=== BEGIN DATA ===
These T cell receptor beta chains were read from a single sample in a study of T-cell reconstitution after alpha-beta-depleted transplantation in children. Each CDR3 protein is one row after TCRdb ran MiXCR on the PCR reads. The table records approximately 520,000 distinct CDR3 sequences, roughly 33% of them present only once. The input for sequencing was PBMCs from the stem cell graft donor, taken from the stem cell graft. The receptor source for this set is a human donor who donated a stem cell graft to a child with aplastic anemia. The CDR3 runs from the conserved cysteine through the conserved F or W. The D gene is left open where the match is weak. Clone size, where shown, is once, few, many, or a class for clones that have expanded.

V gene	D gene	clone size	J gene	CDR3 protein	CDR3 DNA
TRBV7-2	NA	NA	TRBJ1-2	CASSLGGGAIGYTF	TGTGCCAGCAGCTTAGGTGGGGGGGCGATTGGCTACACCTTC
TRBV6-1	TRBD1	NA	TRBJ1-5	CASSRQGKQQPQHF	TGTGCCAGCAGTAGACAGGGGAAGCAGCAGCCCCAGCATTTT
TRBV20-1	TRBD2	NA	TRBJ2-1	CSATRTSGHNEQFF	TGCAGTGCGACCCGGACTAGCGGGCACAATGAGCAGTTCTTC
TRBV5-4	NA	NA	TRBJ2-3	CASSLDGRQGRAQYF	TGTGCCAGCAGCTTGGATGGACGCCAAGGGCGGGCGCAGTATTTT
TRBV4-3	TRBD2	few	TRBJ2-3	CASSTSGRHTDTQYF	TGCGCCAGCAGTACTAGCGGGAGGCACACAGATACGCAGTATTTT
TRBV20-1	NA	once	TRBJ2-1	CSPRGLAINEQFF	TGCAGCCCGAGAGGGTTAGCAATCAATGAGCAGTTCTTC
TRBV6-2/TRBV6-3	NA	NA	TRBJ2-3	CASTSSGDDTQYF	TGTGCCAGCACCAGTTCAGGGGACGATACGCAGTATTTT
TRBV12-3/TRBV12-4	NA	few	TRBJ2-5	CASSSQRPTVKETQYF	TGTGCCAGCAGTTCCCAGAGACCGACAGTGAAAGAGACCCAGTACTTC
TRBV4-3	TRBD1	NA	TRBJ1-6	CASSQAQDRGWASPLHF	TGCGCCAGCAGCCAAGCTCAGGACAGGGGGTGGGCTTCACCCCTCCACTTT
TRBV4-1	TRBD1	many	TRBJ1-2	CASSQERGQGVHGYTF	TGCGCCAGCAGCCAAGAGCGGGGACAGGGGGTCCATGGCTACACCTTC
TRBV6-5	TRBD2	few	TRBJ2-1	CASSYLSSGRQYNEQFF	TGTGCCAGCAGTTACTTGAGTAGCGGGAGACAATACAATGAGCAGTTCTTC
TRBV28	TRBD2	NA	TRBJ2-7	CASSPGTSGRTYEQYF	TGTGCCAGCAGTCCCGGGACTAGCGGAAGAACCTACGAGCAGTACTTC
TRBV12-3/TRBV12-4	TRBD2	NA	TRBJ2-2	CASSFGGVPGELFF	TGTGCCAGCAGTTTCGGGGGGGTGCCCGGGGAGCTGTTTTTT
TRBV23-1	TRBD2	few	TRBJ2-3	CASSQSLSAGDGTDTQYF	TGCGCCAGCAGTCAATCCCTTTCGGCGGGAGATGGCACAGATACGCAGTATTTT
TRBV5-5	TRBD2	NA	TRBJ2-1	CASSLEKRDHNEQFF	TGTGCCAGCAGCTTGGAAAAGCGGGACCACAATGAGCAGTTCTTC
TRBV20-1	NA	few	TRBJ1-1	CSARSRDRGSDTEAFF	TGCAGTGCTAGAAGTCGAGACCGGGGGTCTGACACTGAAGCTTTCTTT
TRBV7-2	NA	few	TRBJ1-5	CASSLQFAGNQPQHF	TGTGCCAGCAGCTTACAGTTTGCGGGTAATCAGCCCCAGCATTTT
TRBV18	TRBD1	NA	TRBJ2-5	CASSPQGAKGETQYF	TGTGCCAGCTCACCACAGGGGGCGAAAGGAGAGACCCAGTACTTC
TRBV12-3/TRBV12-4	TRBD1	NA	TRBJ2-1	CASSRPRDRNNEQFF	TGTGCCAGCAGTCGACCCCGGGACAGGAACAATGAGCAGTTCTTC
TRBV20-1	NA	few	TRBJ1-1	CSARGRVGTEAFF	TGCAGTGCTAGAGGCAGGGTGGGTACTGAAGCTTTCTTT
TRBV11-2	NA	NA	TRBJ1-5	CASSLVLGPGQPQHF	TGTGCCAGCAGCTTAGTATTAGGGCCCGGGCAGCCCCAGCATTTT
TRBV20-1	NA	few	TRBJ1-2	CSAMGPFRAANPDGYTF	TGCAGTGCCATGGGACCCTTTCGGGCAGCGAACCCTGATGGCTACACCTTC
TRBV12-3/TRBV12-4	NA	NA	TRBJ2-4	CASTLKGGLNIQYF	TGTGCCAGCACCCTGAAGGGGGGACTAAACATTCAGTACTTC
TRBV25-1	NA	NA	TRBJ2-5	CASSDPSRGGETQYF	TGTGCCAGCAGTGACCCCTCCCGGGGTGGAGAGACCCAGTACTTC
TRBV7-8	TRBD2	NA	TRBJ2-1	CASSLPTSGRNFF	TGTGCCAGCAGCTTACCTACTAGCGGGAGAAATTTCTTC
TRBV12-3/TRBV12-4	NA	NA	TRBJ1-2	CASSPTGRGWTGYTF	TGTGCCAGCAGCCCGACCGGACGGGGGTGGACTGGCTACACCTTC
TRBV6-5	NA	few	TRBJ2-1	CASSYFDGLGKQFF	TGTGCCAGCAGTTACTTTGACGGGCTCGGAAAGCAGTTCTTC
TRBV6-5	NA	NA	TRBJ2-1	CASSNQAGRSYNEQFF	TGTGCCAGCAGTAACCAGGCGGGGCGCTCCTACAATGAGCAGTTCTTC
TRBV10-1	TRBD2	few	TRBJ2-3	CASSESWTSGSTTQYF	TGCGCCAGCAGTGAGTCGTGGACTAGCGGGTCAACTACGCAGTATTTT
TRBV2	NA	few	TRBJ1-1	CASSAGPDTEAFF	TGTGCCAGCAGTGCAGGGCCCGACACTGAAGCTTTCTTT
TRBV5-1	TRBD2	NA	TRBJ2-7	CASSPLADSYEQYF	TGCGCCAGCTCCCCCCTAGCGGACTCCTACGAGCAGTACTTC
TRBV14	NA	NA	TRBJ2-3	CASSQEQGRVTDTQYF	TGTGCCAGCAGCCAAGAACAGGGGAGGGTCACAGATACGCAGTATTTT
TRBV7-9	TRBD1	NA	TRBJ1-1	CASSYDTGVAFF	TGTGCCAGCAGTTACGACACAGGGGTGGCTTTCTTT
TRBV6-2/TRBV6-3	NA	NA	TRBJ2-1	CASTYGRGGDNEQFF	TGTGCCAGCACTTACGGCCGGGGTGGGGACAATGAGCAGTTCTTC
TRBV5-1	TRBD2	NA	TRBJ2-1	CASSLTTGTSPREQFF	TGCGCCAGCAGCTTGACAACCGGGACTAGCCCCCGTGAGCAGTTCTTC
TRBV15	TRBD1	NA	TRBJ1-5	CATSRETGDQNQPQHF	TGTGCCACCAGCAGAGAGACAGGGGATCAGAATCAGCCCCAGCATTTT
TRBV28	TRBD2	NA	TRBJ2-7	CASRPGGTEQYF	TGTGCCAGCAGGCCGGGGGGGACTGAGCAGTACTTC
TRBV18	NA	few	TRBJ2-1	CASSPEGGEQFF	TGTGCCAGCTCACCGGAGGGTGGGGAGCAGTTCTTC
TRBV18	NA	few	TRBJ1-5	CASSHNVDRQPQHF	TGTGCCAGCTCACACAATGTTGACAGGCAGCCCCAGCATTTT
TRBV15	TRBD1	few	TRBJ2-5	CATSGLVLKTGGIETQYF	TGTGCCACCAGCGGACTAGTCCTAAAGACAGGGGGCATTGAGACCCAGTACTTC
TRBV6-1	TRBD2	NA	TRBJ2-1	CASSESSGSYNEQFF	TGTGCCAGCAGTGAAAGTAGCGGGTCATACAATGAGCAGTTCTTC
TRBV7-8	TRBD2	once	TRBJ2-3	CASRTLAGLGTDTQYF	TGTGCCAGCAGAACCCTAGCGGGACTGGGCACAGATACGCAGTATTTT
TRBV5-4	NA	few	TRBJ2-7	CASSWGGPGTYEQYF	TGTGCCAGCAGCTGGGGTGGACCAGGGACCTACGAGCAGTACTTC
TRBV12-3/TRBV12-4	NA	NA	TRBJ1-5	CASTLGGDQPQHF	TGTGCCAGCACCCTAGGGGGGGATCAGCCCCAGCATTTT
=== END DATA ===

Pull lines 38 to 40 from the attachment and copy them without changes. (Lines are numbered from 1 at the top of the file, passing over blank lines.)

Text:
TRBV15	TRBD1	NA	TRBJ1-5	CATSRETGDQNQPQHF	TGTGCCACCAGCAGAGAGACAGGGGATCAGAATCAGCCCCAGCATTTT
TRBV28	TRBD2	NA	TRBJ2-7	CASRPGGTEQYF	TGTGCCAGCAGGCCGGGGGGGACTGAGCAGTACTTC
TRBV18	NA	few	TRBJ2-1	CASSPEGGEQFF	TGTGCCAGCTCACCGGAGGGTGGGGAGCAGTTCTTC